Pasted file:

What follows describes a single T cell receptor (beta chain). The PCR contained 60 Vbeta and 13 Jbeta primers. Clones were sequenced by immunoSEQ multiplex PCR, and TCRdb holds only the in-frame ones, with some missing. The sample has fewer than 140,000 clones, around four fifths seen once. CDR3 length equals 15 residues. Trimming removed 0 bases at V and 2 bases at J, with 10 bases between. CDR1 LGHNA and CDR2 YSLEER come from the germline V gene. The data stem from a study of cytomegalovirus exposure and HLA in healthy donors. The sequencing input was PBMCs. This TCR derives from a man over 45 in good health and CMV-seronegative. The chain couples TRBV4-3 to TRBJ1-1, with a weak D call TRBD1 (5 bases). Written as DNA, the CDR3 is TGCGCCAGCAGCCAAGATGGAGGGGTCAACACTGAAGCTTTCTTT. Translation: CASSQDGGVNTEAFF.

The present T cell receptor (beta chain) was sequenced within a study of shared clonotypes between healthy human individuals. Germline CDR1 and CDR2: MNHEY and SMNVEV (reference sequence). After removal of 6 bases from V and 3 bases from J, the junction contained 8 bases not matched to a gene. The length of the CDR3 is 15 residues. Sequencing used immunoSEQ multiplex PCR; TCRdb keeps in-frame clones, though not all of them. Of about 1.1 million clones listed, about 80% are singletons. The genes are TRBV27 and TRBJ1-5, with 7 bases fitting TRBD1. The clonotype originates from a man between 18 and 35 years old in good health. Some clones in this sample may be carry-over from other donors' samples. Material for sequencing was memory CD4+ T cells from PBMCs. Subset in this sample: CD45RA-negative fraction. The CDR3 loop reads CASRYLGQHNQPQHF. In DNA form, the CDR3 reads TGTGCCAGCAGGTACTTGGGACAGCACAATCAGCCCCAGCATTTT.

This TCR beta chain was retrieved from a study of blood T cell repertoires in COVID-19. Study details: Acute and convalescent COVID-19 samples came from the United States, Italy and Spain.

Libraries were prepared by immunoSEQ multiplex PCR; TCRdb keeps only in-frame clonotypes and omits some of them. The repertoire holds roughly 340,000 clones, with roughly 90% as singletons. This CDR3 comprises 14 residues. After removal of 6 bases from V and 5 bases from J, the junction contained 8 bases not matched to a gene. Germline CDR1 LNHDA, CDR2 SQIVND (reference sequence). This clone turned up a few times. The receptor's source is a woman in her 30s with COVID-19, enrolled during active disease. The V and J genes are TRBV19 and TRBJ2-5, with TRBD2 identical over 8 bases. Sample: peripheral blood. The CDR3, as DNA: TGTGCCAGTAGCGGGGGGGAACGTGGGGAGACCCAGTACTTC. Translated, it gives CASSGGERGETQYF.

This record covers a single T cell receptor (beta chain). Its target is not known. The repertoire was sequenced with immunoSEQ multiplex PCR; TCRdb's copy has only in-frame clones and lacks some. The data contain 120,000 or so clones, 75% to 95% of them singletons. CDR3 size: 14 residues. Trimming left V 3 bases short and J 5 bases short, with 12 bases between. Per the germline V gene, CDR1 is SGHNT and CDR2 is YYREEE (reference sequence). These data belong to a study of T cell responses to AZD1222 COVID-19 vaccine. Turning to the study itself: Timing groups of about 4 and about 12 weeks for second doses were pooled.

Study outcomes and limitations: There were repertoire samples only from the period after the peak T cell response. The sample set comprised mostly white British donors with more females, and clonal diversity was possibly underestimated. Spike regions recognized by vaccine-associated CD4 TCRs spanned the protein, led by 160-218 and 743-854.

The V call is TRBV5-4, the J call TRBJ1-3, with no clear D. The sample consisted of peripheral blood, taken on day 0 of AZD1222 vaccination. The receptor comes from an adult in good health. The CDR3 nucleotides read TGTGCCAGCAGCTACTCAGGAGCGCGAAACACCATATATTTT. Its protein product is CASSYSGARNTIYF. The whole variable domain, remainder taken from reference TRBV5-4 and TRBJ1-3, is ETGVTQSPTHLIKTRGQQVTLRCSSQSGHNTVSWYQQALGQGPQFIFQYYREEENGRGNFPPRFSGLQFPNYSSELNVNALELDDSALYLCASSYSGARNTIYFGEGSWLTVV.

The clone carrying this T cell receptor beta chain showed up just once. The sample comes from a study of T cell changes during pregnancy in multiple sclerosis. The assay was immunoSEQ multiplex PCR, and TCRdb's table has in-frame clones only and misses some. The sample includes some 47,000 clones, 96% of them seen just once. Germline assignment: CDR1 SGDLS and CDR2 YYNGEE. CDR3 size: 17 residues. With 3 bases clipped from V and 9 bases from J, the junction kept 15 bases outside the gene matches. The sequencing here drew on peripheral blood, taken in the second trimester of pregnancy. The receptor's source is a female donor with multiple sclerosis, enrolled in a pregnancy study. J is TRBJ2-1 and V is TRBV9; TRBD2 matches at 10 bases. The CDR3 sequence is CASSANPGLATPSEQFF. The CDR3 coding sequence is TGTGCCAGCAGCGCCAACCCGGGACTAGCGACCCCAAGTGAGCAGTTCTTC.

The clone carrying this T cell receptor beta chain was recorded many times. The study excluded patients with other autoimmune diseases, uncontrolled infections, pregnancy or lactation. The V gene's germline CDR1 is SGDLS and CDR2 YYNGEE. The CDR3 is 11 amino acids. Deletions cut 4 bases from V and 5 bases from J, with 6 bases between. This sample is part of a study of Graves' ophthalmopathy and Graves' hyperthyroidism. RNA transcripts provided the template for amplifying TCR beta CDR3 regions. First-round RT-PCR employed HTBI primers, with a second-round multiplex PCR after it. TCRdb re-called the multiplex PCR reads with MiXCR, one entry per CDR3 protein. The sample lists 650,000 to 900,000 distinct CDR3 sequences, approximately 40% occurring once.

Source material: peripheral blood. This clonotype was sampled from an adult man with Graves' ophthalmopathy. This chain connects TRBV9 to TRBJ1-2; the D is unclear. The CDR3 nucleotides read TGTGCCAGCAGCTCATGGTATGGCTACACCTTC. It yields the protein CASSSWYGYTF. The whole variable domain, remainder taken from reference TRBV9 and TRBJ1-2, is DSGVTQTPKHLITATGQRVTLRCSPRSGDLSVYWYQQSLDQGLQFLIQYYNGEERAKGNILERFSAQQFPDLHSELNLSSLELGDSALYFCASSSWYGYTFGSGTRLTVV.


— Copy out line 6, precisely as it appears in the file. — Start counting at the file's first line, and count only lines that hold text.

Study outcomes and limitations: There were repertoire samples only from the period after the peak T cell response. The sample set comprised mostly white British donors with more females, and clonal diversity was possibly underestimated. Spike regions recognized by vaccine-associated CD4 TCRs spanned the protein, led by 160-218 and 743-854.